Iranian Man Who Inspired Steven Spielberg and Tom Hanks Film ‘The Terminal’ Dies At Airport

Merhan Karimi Nasseri, an Iranian man who lived for 18 years in Paris’s Charles de Gaulle Airport and inspired the Steven Spielberg and Tom Hanks film The Terminal, died Saturday at the airport, officials said. He was believed to be 80 years old.

Nasseri died from a heart attack in the airport’s Terminal 2F around midday, officials said. A medical team and police treated him, but were unable to save him.

Nasseri lived in the airport’s Terminal 1 from 1988 until 2006. He was in legal limbo at first because he lacked residency papers, but later stayed on at the airport by choice. He had been living in the airport again in recent weeks, officials said.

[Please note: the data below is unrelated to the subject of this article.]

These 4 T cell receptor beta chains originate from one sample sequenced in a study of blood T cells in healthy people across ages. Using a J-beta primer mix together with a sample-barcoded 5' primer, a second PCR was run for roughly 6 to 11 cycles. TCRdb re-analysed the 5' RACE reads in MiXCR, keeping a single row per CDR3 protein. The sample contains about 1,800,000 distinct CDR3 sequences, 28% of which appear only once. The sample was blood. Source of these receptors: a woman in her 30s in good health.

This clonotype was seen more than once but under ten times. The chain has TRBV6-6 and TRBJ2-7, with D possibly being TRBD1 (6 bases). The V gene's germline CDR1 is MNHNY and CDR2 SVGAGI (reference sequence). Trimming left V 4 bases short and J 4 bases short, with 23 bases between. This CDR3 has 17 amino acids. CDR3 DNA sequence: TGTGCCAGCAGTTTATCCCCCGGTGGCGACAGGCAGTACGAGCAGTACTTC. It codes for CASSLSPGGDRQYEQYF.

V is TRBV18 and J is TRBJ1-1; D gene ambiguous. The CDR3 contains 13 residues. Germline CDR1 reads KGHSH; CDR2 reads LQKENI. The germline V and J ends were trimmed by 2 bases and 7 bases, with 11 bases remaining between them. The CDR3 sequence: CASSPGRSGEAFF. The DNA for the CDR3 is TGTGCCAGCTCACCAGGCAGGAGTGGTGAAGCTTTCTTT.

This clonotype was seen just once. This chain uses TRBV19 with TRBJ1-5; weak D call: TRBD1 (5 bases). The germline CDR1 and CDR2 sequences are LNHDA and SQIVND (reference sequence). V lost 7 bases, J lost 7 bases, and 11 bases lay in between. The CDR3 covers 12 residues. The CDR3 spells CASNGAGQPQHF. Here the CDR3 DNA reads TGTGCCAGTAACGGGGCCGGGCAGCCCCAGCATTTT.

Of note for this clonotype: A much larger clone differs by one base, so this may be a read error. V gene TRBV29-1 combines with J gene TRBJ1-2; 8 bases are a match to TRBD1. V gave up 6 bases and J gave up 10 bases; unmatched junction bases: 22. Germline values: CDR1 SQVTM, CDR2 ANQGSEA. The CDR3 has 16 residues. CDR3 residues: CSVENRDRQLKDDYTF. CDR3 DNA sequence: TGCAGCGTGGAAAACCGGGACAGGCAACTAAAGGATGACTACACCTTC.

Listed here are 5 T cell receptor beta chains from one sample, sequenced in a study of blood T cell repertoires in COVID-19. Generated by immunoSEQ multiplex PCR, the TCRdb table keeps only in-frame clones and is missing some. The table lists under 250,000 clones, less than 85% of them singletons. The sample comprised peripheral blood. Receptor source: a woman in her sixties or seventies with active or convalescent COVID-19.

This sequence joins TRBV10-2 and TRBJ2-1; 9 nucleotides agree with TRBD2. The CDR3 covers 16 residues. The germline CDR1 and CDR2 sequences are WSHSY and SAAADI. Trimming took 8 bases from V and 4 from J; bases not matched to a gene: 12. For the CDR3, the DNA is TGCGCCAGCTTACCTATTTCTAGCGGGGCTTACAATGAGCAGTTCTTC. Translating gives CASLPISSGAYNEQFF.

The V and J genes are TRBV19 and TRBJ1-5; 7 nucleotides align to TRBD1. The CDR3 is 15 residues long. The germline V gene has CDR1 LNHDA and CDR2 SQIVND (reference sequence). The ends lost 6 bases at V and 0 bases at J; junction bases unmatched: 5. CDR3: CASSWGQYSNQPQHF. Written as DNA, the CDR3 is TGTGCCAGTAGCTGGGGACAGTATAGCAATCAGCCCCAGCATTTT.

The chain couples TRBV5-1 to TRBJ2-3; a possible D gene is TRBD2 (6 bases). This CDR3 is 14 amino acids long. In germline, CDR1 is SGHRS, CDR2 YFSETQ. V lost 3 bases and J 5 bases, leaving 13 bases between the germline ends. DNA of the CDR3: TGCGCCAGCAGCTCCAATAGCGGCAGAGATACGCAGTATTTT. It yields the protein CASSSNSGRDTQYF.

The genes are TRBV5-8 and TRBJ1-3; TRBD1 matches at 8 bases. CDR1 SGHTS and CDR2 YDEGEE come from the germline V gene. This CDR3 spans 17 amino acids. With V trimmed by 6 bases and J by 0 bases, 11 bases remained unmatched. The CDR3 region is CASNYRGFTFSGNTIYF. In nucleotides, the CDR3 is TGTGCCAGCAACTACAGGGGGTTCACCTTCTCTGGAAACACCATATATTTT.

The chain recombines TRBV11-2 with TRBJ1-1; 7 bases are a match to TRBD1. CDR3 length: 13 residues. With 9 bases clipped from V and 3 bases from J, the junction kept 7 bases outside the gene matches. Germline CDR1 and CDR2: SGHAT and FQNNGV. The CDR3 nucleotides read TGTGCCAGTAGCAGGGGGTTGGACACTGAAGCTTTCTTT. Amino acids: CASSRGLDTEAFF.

His saga inspired The Terminal, a 2004 film starring Tom Hanks, Catherine Zeta-Jones, and Stanley Tucci.

The film changed the real-life events into the story of an Eastern European man who is stuck in New York‘s JFK Airport when he is denied entry to the United States. In the film, a military coup in his home country prevents the man from returning home. It did $219 million worldwide at the box office.

Nasseri’s story was more complicated. He was flying from Brussels to London via Paris. But he lost his refugee passport and was denied entry to France. Thus, he took up residence in the transit area of Terminal 1 at Paris-Charles de Gaulle airport.

He stayed there until July 2006, when he was hospitalized, and upon recovery was transferred among various charity shelters. The AP reported he had recently resumed living at the airport. It was unclear whether he had a source of income.

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